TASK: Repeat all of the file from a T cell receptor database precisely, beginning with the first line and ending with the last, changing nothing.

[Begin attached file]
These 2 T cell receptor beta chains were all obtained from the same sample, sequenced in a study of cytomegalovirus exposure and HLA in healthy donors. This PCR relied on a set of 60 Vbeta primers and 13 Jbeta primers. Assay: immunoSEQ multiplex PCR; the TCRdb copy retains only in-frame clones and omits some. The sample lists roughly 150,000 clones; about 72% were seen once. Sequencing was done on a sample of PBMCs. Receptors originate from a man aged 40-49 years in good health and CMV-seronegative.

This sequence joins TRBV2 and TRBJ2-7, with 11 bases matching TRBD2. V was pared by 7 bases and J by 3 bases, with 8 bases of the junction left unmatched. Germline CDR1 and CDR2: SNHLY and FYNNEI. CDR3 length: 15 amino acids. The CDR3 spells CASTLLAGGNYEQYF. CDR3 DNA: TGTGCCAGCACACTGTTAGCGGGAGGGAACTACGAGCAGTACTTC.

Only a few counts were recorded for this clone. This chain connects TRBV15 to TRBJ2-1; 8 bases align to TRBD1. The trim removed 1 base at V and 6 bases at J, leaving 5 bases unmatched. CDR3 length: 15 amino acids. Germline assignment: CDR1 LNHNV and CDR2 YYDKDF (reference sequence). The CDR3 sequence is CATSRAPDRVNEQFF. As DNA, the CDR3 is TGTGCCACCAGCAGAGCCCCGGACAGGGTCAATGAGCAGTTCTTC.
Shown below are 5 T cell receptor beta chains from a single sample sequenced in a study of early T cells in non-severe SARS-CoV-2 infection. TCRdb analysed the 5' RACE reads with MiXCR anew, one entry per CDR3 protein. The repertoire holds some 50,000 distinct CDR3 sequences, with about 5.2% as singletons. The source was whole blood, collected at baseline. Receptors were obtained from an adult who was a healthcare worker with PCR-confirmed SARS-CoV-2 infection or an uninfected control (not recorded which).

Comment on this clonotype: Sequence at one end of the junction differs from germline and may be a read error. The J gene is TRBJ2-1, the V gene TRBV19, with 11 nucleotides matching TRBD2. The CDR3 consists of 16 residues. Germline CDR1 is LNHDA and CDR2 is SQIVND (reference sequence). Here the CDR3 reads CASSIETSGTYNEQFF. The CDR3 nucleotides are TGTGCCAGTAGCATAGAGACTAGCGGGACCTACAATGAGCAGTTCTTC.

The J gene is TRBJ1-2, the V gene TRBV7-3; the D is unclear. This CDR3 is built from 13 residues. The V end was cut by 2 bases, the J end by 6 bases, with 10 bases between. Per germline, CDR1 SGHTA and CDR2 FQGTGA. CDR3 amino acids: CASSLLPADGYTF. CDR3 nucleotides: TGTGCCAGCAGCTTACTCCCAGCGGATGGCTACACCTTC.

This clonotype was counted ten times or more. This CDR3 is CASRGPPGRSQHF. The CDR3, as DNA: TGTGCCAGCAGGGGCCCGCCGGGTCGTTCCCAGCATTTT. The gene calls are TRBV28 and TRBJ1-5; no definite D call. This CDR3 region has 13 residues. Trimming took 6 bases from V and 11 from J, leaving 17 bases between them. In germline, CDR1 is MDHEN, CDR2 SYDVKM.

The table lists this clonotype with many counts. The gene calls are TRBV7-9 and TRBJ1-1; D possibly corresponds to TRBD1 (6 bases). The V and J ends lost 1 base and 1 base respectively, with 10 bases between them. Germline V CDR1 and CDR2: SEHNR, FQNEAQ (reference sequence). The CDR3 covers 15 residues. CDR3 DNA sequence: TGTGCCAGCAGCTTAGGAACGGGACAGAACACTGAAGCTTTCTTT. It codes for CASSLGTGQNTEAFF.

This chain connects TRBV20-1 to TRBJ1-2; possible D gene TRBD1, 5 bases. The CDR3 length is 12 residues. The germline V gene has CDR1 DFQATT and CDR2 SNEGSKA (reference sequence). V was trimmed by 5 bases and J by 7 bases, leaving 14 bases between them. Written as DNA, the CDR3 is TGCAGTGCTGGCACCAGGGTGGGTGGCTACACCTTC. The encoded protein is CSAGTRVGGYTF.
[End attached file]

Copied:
These 2 T cell receptor beta chains were all obtained from the same sample, sequenced in a study of cytomegalovirus exposure and HLA in healthy donors. This PCR relied on a set of 60 Vbeta primers and 13 Jbeta primers. Assay: immunoSEQ multiplex PCR; the TCRdb copy retains only in-frame clones and omits some. The sample lists roughly 150,000 clones; about 72% were seen once. Sequencing was done on a sample of PBMCs. Receptors originate from a man aged 40-49 years in good health and CMV-seronegative.

This sequence joins TRBV2 and TRBJ2-7, with 11 bases matching TRBD2. V was pared by 7 bases and J by 3 bases, with 8 bases of the junction left unmatched. Germline CDR1 and CDR2: SNHLY and FYNNEI. CDR3 length: 15 amino acids. The CDR3 spells CASTLLAGGNYEQYF. CDR3 DNA: TGTGCCAGCACACTGTTAGCGGGAGGGAACTACGAGCAGTACTTC.

Only a few counts were recorded for this clone. This chain connects TRBV15 to TRBJ2-1; 8 bases align to TRBD1. The trim removed 1 base at V and 6 bases at J, leaving 5 bases unmatched. CDR3 length: 15 amino acids. Germline assignment: CDR1 LNHNV and CDR2 YYDKDF (reference sequence). The CDR3 sequence is CATSRAPDRVNEQFF. As DNA, the CDR3 is TGTGCCACCAGCAGAGCCCCGGACAGGGTCAATGAGCAGTTCTTC.
Shown below are 5 T cell receptor beta chains from a single sample sequenced in a study of early T cells in non-severe SARS-CoV-2 infection. TCRdb analysed the 5' RACE reads with MiXCR anew, one entry per CDR3 protein. The repertoire holds some 50,000 distinct CDR3 sequences, with about 5.2% as singletons. The source was whole blood, collected at baseline. Receptors were obtained from an adult who was a healthcare worker with PCR-confirmed SARS-CoV-2 infection or an uninfected control (not recorded which).

Comment on this clonotype: Sequence at one end of the junction differs from germline and may be a read error. The J gene is TRBJ2-1, the V gene TRBV19, with 11 nucleotides matching TRBD2. The CDR3 consists of 16 residues. Germline CDR1 is LNHDA and CDR2 is SQIVND (reference sequence). Here the CDR3 reads CASSIETSGTYNEQFF. The CDR3 nucleotides are TGTGCCAGTAGCATAGAGACTAGCGGGACCTACAATGAGCAGTTCTTC.

The J gene is TRBJ1-2, the V gene TRBV7-3; the D is unclear. This CDR3 is built from 13 residues. The V end was cut by 2 bases, the J end by 6 bases, with 10 bases between. Per germline, CDR1 SGHTA and CDR2 FQGTGA. CDR3 amino acids: CASSLLPADGYTF. CDR3 nucleotides: TGTGCCAGCAGCTTACTCCCAGCGGATGGCTACACCTTC.

This clonotype was counted ten times or more. This CDR3 is CASRGPPGRSQHF. The CDR3, as DNA: TGTGCCAGCAGGGGCCCGCCGGGTCGTTCCCAGCATTTT. The gene calls are TRBV28 and TRBJ1-5; no definite D call. This CDR3 region has 13 residues. Trimming took 6 bases from V and 11 from J, leaving 17 bases between them. In germline, CDR1 is MDHEN, CDR2 SYDVKM.

The table lists this clonotype with many counts. The gene calls are TRBV7-9 and TRBJ1-1; D possibly corresponds to TRBD1 (6 bases). The V and J ends lost 1 base and 1 base respectively, with 10 bases between them. Germline V CDR1 and CDR2: SEHNR, FQNEAQ (reference sequence). The CDR3 covers 15 residues. CDR3 DNA sequence: TGTGCCAGCAGCTTAGGAACGGGACAGAACACTGAAGCTTTCTTT. It codes for CASSLGTGQNTEAFF.

This chain connects TRBV20-1 to TRBJ1-2; possible D gene TRBD1, 5 bases. The CDR3 length is 12 residues. The germline V gene has CDR1 DFQATT and CDR2 SNEGSKA (reference sequence). V was trimmed by 5 bases and J by 7 bases, leaving 14 bases between them. Written as DNA, the CDR3 is TGCAGTGCTGGCACCAGGGTGGGTGGCTACACCTTC. The encoded protein is CSAGTRVGGYTF.